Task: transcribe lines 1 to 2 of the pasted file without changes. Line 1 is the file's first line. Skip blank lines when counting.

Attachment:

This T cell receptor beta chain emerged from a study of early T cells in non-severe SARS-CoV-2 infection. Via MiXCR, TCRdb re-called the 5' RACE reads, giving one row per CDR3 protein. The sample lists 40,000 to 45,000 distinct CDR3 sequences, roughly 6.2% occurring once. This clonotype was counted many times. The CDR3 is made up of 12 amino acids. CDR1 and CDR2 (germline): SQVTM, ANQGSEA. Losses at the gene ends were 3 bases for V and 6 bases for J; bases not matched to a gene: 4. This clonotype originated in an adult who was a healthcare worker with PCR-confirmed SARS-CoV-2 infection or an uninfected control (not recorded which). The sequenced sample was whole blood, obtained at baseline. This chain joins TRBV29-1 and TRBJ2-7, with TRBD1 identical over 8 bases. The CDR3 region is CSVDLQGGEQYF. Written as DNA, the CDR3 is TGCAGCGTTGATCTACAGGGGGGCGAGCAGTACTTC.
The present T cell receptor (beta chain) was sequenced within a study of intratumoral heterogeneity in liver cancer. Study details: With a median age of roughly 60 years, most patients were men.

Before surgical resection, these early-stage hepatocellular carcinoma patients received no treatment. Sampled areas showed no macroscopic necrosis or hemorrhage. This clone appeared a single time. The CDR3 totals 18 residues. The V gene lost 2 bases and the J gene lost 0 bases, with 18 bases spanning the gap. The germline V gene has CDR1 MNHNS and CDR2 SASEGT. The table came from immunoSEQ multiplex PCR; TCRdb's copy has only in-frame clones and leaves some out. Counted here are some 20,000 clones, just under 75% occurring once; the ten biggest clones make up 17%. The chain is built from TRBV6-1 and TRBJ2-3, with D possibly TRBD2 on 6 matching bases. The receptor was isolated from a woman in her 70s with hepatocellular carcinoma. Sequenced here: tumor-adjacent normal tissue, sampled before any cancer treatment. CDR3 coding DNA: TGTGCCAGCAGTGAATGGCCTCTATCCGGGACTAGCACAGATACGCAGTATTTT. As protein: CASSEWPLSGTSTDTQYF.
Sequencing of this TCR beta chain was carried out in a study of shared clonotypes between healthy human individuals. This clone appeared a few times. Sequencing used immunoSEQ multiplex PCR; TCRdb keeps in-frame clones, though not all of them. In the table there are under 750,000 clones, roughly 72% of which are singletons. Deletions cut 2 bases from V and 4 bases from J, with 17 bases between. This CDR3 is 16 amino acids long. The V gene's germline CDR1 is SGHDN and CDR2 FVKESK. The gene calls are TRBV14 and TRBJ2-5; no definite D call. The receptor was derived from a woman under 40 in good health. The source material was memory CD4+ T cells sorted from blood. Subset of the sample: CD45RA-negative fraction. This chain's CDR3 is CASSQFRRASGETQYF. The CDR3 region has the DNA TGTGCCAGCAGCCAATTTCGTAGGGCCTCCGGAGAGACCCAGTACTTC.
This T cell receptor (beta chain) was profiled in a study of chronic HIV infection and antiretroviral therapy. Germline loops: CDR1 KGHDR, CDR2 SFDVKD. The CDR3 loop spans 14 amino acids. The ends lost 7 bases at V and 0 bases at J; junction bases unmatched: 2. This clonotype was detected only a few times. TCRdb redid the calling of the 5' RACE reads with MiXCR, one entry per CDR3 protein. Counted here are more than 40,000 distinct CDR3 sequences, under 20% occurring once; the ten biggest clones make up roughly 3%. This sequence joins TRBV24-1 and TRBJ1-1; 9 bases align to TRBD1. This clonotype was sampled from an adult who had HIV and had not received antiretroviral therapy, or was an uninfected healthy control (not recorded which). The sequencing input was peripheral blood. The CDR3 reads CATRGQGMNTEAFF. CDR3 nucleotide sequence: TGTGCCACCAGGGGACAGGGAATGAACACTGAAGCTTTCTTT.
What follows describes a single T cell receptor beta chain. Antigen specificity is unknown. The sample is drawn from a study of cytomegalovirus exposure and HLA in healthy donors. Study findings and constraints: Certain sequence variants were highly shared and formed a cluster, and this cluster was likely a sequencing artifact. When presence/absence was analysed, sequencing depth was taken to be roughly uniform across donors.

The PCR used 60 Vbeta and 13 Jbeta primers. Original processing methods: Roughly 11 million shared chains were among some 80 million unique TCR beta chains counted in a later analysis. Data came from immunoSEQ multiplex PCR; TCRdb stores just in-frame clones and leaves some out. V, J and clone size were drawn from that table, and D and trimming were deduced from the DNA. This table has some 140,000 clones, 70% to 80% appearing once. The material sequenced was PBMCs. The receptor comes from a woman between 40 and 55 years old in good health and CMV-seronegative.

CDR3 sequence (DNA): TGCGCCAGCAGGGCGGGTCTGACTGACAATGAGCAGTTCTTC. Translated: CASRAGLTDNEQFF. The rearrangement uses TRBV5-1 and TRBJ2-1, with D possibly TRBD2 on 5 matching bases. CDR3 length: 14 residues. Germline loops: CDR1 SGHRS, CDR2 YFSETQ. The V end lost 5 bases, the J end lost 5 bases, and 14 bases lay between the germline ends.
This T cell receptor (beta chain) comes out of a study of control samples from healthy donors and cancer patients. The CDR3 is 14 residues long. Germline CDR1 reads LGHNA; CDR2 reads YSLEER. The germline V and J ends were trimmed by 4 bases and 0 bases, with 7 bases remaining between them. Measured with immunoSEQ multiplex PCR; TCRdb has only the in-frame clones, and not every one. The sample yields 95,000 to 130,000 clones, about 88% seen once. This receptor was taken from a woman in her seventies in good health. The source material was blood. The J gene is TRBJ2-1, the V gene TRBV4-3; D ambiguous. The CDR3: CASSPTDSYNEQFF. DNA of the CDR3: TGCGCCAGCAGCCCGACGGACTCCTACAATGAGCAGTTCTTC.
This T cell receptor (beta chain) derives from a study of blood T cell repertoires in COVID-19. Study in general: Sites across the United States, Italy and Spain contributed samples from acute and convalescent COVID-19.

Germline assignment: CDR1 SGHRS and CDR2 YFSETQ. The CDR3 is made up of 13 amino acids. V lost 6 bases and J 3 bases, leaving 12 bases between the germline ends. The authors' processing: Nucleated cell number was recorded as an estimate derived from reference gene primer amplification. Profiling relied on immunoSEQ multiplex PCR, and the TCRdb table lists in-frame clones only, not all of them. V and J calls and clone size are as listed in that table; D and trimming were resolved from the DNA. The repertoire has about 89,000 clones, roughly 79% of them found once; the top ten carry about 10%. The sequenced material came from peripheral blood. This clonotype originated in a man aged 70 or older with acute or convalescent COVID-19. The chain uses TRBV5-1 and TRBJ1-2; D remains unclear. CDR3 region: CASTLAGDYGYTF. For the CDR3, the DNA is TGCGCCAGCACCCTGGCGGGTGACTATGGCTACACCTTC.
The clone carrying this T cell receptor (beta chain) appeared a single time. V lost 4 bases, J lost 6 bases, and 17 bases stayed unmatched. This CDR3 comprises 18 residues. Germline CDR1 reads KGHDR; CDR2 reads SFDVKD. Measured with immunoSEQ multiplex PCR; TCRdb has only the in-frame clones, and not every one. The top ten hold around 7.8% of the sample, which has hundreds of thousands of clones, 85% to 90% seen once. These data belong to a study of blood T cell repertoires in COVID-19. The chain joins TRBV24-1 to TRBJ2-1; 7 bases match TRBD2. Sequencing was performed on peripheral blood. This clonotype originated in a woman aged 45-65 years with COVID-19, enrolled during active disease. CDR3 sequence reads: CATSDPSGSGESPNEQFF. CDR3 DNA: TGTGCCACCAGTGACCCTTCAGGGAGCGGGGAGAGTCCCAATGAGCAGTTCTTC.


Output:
This T cell receptor beta chain emerged from a study of early T cells in non-severe SARS-CoV-2 infection. Via MiXCR, TCRdb re-called the 5' RACE reads, giving one row per CDR3 protein. The sample lists 40,000 to 45,000 distinct CDR3 sequences, roughly 6.2% occurring once. This clonotype was counted many times. The CDR3 is made up of 12 amino acids. CDR1 and CDR2 (germline): SQVTM, ANQGSEA. Losses at the gene ends were 3 bases for V and 6 bases for J; bases not matched to a gene: 4. This clonotype originated in an adult who was a healthcare worker with PCR-confirmed SARS-CoV-2 infection or an uninfected control (not recorded which). The sequenced sample was whole blood, obtained at baseline. This chain joins TRBV29-1 and TRBJ2-7, with TRBD1 identical over 8 bases. The CDR3 region is CSVDLQGGEQYF. Written as DNA, the CDR3 is TGCAGCGTTGATCTACAGGGGGGCGAGCAGTACTTC.
The present T cell receptor (beta chain) was sequenced within a study of intratumoral heterogeneity in liver cancer. Study details: With a median age of roughly 60 years, most patients were men.